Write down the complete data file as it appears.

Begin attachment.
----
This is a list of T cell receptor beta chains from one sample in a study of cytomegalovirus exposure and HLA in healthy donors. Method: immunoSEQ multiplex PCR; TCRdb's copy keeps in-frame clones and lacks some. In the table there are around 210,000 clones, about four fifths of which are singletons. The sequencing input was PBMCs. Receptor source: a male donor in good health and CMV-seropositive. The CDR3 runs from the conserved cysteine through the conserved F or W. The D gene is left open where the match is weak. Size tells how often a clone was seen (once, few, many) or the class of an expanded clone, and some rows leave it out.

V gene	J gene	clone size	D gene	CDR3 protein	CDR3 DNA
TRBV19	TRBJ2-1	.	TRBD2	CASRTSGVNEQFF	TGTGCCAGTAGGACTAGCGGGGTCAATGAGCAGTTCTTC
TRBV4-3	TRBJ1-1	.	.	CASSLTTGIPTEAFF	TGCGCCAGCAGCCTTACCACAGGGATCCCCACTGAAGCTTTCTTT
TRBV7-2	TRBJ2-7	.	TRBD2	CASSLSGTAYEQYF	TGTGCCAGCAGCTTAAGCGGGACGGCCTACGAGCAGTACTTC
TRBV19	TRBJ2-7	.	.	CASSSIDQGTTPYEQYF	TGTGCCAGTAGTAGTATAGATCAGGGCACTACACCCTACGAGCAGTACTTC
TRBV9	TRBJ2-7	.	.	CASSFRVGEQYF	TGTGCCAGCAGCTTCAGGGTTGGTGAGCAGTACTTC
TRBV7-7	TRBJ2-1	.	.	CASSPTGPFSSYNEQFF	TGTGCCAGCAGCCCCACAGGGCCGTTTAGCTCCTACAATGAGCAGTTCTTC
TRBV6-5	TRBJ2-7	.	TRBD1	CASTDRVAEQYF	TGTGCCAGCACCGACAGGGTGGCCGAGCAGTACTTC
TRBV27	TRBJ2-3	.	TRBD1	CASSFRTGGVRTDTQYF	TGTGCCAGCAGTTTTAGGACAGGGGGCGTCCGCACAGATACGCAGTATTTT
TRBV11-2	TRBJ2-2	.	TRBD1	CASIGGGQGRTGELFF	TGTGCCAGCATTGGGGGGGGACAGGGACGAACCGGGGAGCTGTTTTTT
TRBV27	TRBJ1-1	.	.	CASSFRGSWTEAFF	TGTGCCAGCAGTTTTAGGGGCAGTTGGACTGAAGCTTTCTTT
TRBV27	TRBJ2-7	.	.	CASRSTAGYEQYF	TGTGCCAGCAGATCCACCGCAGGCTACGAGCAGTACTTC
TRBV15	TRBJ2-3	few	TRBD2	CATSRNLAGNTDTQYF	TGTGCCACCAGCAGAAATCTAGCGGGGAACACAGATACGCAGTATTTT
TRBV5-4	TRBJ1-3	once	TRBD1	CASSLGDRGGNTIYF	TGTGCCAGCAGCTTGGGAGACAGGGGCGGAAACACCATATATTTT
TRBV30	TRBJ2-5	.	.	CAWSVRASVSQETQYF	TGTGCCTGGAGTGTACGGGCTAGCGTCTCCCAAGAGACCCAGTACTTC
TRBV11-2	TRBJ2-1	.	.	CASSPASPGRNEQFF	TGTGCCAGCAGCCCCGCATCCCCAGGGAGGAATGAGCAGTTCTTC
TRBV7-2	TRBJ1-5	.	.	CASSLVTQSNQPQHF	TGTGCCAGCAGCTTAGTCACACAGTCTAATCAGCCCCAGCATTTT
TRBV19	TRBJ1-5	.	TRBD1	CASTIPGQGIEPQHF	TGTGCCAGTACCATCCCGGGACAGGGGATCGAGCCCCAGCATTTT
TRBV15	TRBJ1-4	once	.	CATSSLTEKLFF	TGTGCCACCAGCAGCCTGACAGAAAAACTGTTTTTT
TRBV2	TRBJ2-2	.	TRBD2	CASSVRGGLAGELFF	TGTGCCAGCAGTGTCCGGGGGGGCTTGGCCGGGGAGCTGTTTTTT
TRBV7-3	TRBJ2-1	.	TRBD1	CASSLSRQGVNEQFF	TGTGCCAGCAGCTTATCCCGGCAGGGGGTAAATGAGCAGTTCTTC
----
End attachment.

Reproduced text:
This is a list of T cell receptor beta chains from one sample in a study of cytomegalovirus exposure and HLA in healthy donors. Method: immunoSEQ multiplex PCR; TCRdb's copy keeps in-frame clones and lacks some. In the table there are around 210,000 clones, about four fifths of which are singletons. The sequencing input was PBMCs. Receptor source: a male donor in good health and CMV-seropositive. The CDR3 runs from the conserved cysteine through the conserved F or W. The D gene is left open where the match is weak. Size tells how often a clone was seen (once, few, many) or the class of an expanded clone, and some rows leave it out.

V gene	J gene	clone size	D gene	CDR3 protein	CDR3 DNA
TRBV19	TRBJ2-1	.	TRBD2	CASRTSGVNEQFF	TGTGCCAGTAGGACTAGCGGGGTCAATGAGCAGTTCTTC
TRBV4-3	TRBJ1-1	.	.	CASSLTTGIPTEAFF	TGCGCCAGCAGCCTTACCACAGGGATCCCCACTGAAGCTTTCTTT
TRBV7-2	TRBJ2-7	.	TRBD2	CASSLSGTAYEQYF	TGTGCCAGCAGCTTAAGCGGGACGGCCTACGAGCAGTACTTC
TRBV19	TRBJ2-7	.	.	CASSSIDQGTTPYEQYF	TGTGCCAGTAGTAGTATAGATCAGGGCACTACACCCTACGAGCAGTACTTC
TRBV9	TRBJ2-7	.	.	CASSFRVGEQYF	TGTGCCAGCAGCTTCAGGGTTGGTGAGCAGTACTTC
TRBV7-7	TRBJ2-1	.	.	CASSPTGPFSSYNEQFF	TGTGCCAGCAGCCCCACAGGGCCGTTTAGCTCCTACAATGAGCAGTTCTTC
TRBV6-5	TRBJ2-7	.	TRBD1	CASTDRVAEQYF	TGTGCCAGCACCGACAGGGTGGCCGAGCAGTACTTC
TRBV27	TRBJ2-3	.	TRBD1	CASSFRTGGVRTDTQYF	TGTGCCAGCAGTTTTAGGACAGGGGGCGTCCGCACAGATACGCAGTATTTT
TRBV11-2	TRBJ2-2	.	TRBD1	CASIGGGQGRTGELFF	TGTGCCAGCATTGGGGGGGGACAGGGACGAACCGGGGAGCTGTTTTTT
TRBV27	TRBJ1-1	.	.	CASSFRGSWTEAFF	TGTGCCAGCAGTTTTAGGGGCAGTTGGACTGAAGCTTTCTTT
TRBV27	TRBJ2-7	.	.	CASRSTAGYEQYF	TGTGCCAGCAGATCCACCGCAGGCTACGAGCAGTACTTC
TRBV15	TRBJ2-3	few	TRBD2	CATSRNLAGNTDTQYF	TGTGCCACCAGCAGAAATCTAGCGGGGAACACAGATACGCAGTATTTT
TRBV5-4	TRBJ1-3	once	TRBD1	CASSLGDRGGNTIYF	TGTGCCAGCAGCTTGGGAGACAGGGGCGGAAACACCATATATTTT
TRBV30	TRBJ2-5	.	.	CAWSVRASVSQETQYF	TGTGCCTGGAGTGTACGGGCTAGCGTCTCCCAAGAGACCCAGTACTTC
TRBV11-2	TRBJ2-1	.	.	CASSPASPGRNEQFF	TGTGCCAGCAGCCCCGCATCCCCAGGGAGGAATGAGCAGTTCTTC
TRBV7-2	TRBJ1-5	.	.	CASSLVTQSNQPQHF	TGTGCCAGCAGCTTAGTCACACAGTCTAATCAGCCCCAGCATTTT
TRBV19	TRBJ1-5	.	TRBD1	CASTIPGQGIEPQHF	TGTGCCAGTACCATCCCGGGACAGGGGATCGAGCCCCAGCATTTT
TRBV15	TRBJ1-4	once	.	CATSSLTEKLFF	TGTGCCACCAGCAGCCTGACAGAAAAACTGTTTTTT
TRBV2	TRBJ2-2	.	TRBD2	CASSVRGGLAGELFF	TGTGCCAGCAGTGTCCGGGGGGGCTTGGCCGGGGAGCTGTTTTTT
TRBV7-3	TRBJ2-1	.	TRBD1	CASSLSRQGVNEQFF	TGTGCCAGCAGCTTATCCCGGCAGGGGGTAAATGAGCAGTTCTTC